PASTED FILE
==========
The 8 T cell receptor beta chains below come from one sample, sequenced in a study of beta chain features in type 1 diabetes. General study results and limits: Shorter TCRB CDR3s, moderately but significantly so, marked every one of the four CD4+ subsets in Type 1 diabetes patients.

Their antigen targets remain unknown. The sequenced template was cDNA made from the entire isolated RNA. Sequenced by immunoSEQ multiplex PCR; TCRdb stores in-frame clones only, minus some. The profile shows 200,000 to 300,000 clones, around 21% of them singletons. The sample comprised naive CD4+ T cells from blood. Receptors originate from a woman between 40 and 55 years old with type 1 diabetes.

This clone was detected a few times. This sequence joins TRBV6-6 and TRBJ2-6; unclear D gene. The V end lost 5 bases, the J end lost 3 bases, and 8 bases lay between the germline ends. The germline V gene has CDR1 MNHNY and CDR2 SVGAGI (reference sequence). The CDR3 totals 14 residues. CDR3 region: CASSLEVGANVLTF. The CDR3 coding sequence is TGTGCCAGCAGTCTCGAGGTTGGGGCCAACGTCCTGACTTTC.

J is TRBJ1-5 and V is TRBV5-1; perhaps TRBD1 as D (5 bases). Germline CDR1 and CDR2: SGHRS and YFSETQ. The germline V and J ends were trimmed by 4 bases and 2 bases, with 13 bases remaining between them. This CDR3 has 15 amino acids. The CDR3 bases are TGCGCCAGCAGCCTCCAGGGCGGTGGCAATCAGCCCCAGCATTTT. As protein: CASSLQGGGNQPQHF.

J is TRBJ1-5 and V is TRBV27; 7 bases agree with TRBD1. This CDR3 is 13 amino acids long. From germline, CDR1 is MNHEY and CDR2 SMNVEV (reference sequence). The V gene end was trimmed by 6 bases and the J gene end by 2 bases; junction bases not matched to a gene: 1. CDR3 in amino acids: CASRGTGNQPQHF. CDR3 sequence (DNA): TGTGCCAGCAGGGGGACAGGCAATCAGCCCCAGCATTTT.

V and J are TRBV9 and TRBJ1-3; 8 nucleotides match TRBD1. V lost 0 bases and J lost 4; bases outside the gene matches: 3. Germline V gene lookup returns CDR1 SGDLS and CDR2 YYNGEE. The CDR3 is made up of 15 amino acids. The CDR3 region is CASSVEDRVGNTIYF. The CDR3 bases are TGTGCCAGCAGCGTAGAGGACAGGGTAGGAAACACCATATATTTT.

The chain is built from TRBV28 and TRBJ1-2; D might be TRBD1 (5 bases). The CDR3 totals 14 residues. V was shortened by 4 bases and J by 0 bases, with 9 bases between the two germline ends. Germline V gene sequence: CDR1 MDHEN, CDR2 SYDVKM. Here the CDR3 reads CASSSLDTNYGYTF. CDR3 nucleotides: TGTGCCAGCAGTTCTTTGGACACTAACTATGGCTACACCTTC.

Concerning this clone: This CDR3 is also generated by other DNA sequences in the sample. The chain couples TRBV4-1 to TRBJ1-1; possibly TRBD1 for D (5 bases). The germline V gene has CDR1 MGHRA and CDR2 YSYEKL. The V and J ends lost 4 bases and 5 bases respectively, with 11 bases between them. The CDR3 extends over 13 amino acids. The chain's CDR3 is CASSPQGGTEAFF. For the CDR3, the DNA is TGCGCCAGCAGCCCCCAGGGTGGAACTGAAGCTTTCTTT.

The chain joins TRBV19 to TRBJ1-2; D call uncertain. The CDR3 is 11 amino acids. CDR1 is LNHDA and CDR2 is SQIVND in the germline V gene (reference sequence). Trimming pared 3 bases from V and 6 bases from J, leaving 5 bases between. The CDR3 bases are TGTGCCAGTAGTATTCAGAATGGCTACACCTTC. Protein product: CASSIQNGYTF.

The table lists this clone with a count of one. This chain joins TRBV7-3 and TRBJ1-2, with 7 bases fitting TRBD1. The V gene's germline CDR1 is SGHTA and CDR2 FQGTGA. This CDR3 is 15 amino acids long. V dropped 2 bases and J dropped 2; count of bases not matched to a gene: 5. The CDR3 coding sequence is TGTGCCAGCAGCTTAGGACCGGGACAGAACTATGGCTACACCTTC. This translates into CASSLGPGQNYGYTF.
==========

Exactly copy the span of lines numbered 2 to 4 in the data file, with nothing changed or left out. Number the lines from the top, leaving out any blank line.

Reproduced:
Their antigen targets remain unknown. The sequenced template was cDNA made from the entire isolated RNA. Sequenced by immunoSEQ multiplex PCR; TCRdb stores in-frame clones only, minus some. The profile shows 200,000 to 300,000 clones, around 21% of them singletons. The sample comprised naive CD4+ T cells from blood. Receptors originate from a woman between 40 and 55 years old with type 1 diabetes.

This clone was detected a few times. This sequence joins TRBV6-6 and TRBJ2-6; unclear D gene. The V end lost 5 bases, the J end lost 3 bases, and 8 bases lay between the germline ends. The germline V gene has CDR1 MNHNY and CDR2 SVGAGI (reference sequence). The CDR3 totals 14 residues. CDR3 region: CASSLEVGANVLTF. The CDR3 coding sequence is TGTGCCAGCAGTCTCGAGGTTGGGGCCAACGTCCTGACTTTC.

J is TRBJ1-5 and V is TRBV5-1; perhaps TRBD1 as D (5 bases). Germline CDR1 and CDR2: SGHRS and YFSETQ. The germline V and J ends were trimmed by 4 bases and 2 bases, with 13 bases remaining between them. This CDR3 has 15 amino acids. The CDR3 bases are TGCGCCAGCAGCCTCCAGGGCGGTGGCAATCAGCCCCAGCATTTT. As protein: CASSLQGGGNQPQHF.